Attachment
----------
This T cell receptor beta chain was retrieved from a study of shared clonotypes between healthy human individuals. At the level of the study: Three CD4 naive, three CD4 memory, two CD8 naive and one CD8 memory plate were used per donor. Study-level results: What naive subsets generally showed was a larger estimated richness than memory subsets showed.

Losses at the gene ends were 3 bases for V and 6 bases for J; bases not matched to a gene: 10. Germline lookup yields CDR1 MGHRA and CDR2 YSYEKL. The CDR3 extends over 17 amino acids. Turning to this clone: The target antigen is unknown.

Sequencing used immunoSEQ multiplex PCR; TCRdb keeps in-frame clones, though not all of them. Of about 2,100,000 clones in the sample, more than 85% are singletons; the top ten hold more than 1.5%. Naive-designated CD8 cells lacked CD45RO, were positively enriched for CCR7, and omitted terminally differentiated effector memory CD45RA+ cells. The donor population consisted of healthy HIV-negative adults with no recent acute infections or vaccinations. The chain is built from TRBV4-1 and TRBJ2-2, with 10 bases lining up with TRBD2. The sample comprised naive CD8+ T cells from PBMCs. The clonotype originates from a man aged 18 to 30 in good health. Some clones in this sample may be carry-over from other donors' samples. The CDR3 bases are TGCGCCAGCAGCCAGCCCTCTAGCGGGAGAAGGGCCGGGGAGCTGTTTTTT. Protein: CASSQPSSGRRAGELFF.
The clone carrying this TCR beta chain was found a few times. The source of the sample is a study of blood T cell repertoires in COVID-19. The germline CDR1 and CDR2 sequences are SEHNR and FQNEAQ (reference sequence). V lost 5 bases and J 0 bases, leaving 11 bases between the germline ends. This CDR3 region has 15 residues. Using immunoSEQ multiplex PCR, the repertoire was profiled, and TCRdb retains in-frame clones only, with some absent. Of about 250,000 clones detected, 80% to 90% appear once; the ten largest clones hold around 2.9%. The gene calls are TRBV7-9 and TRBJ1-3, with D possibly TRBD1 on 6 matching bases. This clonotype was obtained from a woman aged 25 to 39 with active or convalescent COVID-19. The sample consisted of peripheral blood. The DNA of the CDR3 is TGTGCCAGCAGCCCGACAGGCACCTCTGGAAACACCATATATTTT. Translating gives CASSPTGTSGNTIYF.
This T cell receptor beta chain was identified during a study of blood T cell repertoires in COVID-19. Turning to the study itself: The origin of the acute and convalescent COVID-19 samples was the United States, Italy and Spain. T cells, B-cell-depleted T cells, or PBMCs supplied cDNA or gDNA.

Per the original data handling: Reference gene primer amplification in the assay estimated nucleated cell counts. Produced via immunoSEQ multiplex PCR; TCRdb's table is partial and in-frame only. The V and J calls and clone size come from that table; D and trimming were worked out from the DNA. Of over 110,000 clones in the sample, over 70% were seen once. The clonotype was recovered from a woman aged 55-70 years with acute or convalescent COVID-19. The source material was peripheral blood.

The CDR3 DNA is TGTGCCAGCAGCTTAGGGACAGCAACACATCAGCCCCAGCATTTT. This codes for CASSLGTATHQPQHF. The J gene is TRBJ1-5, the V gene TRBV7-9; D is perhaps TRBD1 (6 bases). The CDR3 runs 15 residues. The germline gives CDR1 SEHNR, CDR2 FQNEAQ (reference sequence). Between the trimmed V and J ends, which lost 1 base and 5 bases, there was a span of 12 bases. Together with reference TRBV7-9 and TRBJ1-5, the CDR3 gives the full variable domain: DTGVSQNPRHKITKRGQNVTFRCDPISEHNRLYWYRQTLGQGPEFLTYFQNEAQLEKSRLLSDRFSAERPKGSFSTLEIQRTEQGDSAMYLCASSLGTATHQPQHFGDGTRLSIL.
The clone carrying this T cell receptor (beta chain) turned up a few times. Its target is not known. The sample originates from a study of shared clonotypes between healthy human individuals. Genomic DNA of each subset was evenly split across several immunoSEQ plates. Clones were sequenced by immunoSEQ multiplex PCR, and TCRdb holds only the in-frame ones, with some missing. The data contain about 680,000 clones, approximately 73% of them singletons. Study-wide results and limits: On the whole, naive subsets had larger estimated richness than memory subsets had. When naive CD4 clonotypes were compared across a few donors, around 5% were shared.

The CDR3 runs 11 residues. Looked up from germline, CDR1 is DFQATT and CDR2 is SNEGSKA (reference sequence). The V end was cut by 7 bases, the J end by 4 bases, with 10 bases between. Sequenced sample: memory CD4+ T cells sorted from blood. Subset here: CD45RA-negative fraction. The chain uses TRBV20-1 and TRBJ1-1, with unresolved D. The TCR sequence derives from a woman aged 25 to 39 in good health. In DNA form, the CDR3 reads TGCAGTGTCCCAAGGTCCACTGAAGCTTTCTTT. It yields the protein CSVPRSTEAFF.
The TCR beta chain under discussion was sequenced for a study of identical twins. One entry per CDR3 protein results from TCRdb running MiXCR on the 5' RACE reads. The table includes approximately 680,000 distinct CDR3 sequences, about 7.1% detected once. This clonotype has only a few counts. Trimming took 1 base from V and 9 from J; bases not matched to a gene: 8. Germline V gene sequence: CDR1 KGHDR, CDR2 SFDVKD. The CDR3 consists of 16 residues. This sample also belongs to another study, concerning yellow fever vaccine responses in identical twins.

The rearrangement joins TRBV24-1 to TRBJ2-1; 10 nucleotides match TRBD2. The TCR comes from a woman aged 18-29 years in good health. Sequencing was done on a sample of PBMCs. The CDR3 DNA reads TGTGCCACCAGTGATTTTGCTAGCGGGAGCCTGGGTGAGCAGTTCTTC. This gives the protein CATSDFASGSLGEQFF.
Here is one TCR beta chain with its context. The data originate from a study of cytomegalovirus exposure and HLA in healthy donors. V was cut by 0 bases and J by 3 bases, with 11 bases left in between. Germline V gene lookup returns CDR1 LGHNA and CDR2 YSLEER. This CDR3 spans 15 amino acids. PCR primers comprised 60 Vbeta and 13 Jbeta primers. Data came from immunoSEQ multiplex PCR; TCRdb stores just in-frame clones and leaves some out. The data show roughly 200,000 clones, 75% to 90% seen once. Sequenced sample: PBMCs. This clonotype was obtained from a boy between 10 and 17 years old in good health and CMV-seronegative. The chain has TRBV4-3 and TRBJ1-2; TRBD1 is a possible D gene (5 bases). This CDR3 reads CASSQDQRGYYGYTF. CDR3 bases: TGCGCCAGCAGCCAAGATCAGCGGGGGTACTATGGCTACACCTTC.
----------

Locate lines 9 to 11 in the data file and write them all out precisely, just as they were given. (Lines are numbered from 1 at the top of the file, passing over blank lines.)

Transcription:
The CDR3 runs 11 residues. Looked up from germline, CDR1 is DFQATT and CDR2 is SNEGSKA (reference sequence). The V end was cut by 7 bases, the J end by 4 bases, with 10 bases between. Sequenced sample: memory CD4+ T cells sorted from blood. Subset here: CD45RA-negative fraction. The chain uses TRBV20-1 and TRBJ1-1, with unresolved D. The TCR sequence derives from a woman aged 25 to 39 in good health. In DNA form, the CDR3 reads TGCAGTGTCCCAAGGTCCACTGAAGCTTTCTTT. It yields the protein CSVPRSTEAFF.
The TCR beta chain under discussion was sequenced for a study of identical twins. One entry per CDR3 protein results from TCRdb running MiXCR on the 5' RACE reads. The table includes approximately 680,000 distinct CDR3 sequences, about 7.1% detected once. This clonotype has only a few counts. Trimming took 1 base from V and 9 from J; bases not matched to a gene: 8. Germline V gene sequence: CDR1 KGHDR, CDR2 SFDVKD. The CDR3 consists of 16 residues. This sample also belongs to another study, concerning yellow fever vaccine responses in identical twins.

The rearrangement joins TRBV24-1 to TRBJ2-1; 10 nucleotides match TRBD2. The TCR comes from a woman aged 18-29 years in good health. Sequencing was done on a sample of PBMCs. The CDR3 DNA reads TGTGCCACCAGTGATTTTGCTAGCGGGAGCCTGGGTGAGCAGTTCTTC. This gives the protein CATSDFASGSLGEQFF.